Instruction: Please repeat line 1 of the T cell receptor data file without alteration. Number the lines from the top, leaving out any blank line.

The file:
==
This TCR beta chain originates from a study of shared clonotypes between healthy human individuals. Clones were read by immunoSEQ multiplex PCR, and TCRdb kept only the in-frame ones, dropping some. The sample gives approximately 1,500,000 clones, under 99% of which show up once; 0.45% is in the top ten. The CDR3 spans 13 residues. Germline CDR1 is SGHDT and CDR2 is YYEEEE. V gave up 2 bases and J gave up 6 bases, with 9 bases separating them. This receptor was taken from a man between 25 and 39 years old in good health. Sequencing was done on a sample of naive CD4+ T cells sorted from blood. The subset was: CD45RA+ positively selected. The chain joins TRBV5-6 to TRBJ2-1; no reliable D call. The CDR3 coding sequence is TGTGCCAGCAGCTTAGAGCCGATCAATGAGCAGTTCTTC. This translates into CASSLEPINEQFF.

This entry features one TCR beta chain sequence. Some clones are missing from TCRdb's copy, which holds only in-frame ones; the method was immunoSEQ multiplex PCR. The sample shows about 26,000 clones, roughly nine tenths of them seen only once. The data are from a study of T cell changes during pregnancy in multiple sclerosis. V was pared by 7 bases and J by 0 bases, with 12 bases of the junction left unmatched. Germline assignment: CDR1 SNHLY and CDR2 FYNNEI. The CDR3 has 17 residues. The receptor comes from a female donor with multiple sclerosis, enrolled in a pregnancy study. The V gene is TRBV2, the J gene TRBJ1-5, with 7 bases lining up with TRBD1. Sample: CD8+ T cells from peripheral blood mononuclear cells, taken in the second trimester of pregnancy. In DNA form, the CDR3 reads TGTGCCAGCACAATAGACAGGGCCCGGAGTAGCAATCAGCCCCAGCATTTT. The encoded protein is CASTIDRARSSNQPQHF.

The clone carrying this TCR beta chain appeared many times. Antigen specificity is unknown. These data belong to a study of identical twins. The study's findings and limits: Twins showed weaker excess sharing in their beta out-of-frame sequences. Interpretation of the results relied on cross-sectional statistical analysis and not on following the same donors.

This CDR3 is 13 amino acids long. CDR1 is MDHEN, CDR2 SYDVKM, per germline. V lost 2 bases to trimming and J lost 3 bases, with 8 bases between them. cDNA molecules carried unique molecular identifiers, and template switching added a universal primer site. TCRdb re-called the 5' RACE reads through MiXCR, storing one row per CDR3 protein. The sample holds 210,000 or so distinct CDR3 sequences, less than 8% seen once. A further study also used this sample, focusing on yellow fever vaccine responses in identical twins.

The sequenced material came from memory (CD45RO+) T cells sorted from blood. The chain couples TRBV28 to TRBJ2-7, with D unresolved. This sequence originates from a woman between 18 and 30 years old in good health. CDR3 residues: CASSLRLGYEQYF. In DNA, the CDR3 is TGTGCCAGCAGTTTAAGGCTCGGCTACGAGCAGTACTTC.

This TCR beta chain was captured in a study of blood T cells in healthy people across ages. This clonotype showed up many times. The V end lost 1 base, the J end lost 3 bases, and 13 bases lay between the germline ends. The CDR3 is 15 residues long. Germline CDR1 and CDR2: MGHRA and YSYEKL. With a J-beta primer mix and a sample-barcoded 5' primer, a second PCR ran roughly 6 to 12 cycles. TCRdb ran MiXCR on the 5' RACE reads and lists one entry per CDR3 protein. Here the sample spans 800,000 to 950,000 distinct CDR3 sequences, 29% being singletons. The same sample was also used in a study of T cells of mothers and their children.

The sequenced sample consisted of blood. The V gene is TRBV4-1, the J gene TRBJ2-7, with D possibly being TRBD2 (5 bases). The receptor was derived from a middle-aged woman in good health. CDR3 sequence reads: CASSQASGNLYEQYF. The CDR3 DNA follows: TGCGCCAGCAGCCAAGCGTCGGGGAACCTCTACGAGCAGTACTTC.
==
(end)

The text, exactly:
This TCR beta chain originates from a study of shared clonotypes between healthy human individuals. Clones were read by immunoSEQ multiplex PCR, and TCRdb kept only the in-frame ones, dropping some. The sample gives approximately 1,500,000 clones, under 99% of which show up once; 0.45% is in the top ten. The CDR3 spans 13 residues. Germline CDR1 is SGHDT and CDR2 is YYEEEE. V gave up 2 bases and J gave up 6 bases, with 9 bases separating them. This receptor was taken from a man between 25 and 39 years old in good health. Sequencing was done on a sample of naive CD4+ T cells sorted from blood. The subset was: CD45RA+ positively selected. The chain joins TRBV5-6 to TRBJ2-1; no reliable D call. The CDR3 coding sequence is TGTGCCAGCAGCTTAGAGCCGATCAATGAGCAGTTCTTC. This translates into CASSLEPINEQFF.